Book Image

Open Text Metastorm ProVision 6.2 Strategy Implementation

By : Bill Aronson
Book Image

Open Text Metastorm ProVision 6.2 Strategy Implementation

By: Bill Aronson

Overview of this book

Open Text ProVision® (formerly known as Metastorm ProVision®) is an Enterprise Architecture (EA) solution allowing for effective planning and decision making throughout the enterprise. It enables an organization to have a central repository of information about the business, reducing organizational risks and better optimizing business resources. Implemented well, it enables better and more actionable decisions exactly when you need them.This book combines theory and practice to provide a step- by- step guide to building a successful customer- centric model of your business. The approach is simple and down to earth, and along the way, with various real-world examples, you will learn how to make a business case, use a framework, and adopt a methodology with Open Text ProVision®. This book draws on the experience of ProVision® experts around the world. By combining theory with practice from the field you can avoid common mistakes and develop a successful customer centric strategy for implementing ProVision®. Each chapter builds on the previous one to give you the confidence to implement a central repository, dealing with both the technical and human issues that you might face.
Table of Contents (16 chapters)
Open Text Metastorm ProVision® 6.2 Strategy Implementation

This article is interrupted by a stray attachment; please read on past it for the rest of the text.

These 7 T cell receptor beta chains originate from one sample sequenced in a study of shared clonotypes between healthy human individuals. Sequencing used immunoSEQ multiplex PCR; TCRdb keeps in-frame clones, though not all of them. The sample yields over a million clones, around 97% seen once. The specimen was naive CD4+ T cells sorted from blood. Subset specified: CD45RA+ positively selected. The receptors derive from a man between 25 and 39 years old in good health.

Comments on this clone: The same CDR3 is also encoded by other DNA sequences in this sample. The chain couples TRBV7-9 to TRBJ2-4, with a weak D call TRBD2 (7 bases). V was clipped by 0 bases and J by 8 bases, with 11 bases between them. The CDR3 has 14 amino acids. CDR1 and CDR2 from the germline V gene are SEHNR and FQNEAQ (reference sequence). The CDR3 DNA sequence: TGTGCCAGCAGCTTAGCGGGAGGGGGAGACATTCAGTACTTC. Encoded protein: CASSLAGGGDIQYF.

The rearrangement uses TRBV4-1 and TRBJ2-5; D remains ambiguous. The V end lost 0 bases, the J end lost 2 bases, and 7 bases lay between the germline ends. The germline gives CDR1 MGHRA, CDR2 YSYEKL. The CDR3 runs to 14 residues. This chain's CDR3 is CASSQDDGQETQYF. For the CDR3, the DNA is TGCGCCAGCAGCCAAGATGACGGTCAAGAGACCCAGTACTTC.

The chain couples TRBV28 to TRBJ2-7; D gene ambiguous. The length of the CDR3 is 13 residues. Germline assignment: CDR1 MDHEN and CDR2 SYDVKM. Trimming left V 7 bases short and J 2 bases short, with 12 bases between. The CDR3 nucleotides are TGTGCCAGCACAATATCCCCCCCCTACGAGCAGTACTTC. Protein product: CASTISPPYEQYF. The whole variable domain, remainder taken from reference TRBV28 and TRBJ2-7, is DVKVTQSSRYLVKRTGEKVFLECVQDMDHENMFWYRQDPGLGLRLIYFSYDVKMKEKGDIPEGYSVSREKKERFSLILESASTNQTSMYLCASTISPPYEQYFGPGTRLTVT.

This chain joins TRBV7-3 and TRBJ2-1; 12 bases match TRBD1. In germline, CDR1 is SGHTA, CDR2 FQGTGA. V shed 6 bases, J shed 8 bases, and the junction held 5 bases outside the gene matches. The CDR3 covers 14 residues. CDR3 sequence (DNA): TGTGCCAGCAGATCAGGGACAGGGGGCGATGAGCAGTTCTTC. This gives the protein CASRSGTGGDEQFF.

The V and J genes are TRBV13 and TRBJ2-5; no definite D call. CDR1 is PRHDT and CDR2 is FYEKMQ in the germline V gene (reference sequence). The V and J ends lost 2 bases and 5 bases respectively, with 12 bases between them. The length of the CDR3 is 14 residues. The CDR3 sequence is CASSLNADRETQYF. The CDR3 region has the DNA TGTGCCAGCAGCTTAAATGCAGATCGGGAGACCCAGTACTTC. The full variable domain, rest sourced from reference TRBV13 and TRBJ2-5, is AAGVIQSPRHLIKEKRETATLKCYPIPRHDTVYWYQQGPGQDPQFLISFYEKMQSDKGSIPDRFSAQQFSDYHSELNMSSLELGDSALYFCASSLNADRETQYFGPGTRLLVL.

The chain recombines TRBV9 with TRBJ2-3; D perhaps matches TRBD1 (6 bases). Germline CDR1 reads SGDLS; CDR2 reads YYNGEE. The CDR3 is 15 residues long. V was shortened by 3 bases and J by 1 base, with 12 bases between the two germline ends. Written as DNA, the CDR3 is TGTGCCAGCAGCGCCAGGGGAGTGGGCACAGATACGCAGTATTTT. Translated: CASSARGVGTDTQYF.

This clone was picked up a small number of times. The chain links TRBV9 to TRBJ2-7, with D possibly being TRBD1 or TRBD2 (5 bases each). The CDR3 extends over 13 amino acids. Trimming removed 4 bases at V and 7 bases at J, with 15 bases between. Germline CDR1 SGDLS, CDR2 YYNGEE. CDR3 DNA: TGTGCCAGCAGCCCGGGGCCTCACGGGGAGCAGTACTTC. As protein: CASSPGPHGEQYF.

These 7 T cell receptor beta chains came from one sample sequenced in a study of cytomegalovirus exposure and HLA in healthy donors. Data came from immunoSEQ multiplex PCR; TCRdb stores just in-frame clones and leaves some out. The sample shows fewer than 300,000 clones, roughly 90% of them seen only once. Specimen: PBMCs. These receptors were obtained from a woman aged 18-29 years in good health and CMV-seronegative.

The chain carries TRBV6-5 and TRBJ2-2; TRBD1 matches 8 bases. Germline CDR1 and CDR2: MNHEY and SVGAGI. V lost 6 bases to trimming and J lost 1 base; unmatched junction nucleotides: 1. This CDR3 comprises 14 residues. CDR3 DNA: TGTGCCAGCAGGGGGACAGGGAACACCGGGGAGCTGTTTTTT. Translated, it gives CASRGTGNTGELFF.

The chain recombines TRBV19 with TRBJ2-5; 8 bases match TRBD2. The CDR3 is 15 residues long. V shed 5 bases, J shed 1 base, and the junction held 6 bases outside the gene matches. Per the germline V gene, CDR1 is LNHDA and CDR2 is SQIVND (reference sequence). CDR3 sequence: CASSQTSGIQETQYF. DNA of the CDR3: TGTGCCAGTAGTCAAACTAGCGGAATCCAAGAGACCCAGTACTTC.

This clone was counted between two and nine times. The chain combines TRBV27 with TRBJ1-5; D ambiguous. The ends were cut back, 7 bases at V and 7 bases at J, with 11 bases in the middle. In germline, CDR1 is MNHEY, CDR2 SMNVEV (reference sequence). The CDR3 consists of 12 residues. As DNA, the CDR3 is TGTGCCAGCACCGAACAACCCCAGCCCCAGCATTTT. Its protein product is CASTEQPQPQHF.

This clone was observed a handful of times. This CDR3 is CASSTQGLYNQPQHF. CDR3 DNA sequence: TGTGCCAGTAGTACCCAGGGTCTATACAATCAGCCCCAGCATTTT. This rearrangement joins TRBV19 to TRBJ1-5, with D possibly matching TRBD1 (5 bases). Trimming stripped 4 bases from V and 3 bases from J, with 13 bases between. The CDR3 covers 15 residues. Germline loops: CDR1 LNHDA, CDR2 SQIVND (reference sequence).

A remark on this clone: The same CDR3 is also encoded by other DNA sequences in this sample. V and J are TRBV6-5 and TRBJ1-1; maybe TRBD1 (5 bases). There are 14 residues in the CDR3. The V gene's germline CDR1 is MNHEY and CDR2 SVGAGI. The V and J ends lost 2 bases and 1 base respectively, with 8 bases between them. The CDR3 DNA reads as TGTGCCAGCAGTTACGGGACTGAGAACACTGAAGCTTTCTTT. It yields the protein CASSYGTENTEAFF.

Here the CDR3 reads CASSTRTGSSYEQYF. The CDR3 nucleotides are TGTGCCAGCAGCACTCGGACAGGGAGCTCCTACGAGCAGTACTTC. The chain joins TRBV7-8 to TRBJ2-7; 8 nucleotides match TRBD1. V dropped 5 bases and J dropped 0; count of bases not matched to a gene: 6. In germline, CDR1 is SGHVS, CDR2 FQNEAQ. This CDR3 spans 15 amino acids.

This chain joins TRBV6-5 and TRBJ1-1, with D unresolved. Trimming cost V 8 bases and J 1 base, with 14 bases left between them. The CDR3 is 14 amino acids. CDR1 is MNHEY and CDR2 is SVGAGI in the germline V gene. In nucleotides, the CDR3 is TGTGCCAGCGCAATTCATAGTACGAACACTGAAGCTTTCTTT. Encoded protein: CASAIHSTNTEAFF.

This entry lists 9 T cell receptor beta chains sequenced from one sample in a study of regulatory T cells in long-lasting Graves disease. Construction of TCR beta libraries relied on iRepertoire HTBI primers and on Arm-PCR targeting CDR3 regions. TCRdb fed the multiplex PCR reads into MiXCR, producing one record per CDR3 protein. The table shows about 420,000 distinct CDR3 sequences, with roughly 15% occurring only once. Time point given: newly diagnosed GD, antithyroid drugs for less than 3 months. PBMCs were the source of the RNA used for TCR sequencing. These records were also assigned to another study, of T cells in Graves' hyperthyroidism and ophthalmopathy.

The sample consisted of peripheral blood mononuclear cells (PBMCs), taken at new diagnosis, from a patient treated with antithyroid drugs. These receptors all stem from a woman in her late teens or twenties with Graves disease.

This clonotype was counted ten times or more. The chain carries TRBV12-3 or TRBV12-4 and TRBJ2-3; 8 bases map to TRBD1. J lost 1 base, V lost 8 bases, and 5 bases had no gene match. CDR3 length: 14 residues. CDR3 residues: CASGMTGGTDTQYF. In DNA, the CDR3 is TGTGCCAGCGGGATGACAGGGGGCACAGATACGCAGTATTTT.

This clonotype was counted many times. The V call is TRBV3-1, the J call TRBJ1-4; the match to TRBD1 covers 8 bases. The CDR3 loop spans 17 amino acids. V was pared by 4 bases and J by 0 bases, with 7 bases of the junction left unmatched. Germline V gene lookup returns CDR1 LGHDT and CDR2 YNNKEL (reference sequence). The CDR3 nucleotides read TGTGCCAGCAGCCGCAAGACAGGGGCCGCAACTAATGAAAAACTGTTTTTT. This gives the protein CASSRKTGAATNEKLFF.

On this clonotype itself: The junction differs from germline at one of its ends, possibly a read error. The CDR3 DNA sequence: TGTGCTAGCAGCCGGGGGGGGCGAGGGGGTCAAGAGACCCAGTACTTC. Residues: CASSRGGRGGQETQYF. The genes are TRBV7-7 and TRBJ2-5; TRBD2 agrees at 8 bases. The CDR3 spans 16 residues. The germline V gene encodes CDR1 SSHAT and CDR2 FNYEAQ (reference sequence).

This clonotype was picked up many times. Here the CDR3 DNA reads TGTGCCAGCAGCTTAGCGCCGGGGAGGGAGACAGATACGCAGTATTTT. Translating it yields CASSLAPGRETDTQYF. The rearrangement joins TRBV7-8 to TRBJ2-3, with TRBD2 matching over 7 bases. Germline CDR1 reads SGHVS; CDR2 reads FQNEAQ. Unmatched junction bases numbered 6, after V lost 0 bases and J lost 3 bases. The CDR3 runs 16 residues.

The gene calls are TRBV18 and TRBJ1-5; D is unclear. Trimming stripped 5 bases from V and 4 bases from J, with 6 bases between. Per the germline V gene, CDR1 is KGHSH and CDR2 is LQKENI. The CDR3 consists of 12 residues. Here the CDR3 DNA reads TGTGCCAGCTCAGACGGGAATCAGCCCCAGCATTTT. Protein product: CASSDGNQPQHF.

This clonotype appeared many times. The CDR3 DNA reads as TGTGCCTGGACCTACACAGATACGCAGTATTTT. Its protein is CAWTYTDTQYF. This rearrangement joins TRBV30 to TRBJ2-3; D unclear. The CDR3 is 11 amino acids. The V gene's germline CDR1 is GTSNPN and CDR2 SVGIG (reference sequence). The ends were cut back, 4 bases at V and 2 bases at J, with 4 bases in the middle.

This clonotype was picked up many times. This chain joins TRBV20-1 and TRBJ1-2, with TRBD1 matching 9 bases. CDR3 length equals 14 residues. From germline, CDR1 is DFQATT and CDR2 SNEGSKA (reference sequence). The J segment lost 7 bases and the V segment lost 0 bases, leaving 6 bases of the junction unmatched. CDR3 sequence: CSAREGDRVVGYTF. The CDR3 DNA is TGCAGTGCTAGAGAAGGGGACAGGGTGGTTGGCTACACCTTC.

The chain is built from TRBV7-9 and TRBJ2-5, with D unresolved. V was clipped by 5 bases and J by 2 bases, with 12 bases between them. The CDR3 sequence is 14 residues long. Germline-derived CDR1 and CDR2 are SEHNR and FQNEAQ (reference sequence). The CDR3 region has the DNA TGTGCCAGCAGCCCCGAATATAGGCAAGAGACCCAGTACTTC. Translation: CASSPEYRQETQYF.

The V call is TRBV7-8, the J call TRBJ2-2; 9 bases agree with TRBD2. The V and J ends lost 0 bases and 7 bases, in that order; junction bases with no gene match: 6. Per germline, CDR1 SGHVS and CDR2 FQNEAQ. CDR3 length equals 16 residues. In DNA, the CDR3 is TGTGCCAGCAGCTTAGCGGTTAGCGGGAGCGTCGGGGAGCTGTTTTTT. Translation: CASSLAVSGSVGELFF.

About the Author
About the Reviewers

Why choose ProVision®

Before we examine the context level in detail, here is a quick summary of why organizations select ProVision®. You can read more about the application in Chapter 6, Understanding the Toolset.

The world is changing faster. Anecdotal evidence indicates that a key aspect of your environment will change every quarter. Within the business it might be a new product line, a new service offering, a change in a process or the departure of a key manager. Outside of the business it might be the entry of a new competitor, the release of disruptive technology or a change in legislation. Whatever it might be, it will impact your work and the ability to do your job. The environment in which you operate is not stable.

The larger or more diverse your organization is, the greater these changes will impact you. To know what to do, and how to respond, you need to know more. Some observers argue that the rate of change is increasing exponentially. Therefore the situation is not going to get any better.

How do we gather this information? We talk, we browse, we research, we request, we listen. From numerous sources, a picture forms. Our co-workers do the same. We compare notes, we gossip, we text, we e-mail, we meet, we argue, and we fight. A rough consensus emerges—very rough. If we are honest, we will see that the picture is not complete, accurate or current. It is a mental model. It resides inside our heads. Our memory plays tricks. We forget and we distort. So does everyone else.

Important information is written down in reports, memos, websites, minutes, proposals, manuals, e-mails, and numerous forms. Not everyone knows how to write. Not everyone knows how to read. Workplaces employ people from various cultures where English is not always their first language. Even if it were, English is a pastiche, with layer upon layer of meaning laid down over centuries, like bark rings.

Creating pictures and diagrams is a good way to supplement the written word. Pictures offer an alternative way to grasp a hierarchy, process or workflow. Pictures are a universal language.

However, as the rate of change increases exponentially, we need a way to manage and maintain pictures easily. The same object might need to appear on multiple diagrams. How will we remember where they all are? How will we update them all?

This is the problem that ProVision® solves.

  • It is a visual relational database.

  • An object can be created once and used in multiple places.

  • Any changes made to one instance of the object instantly update all others.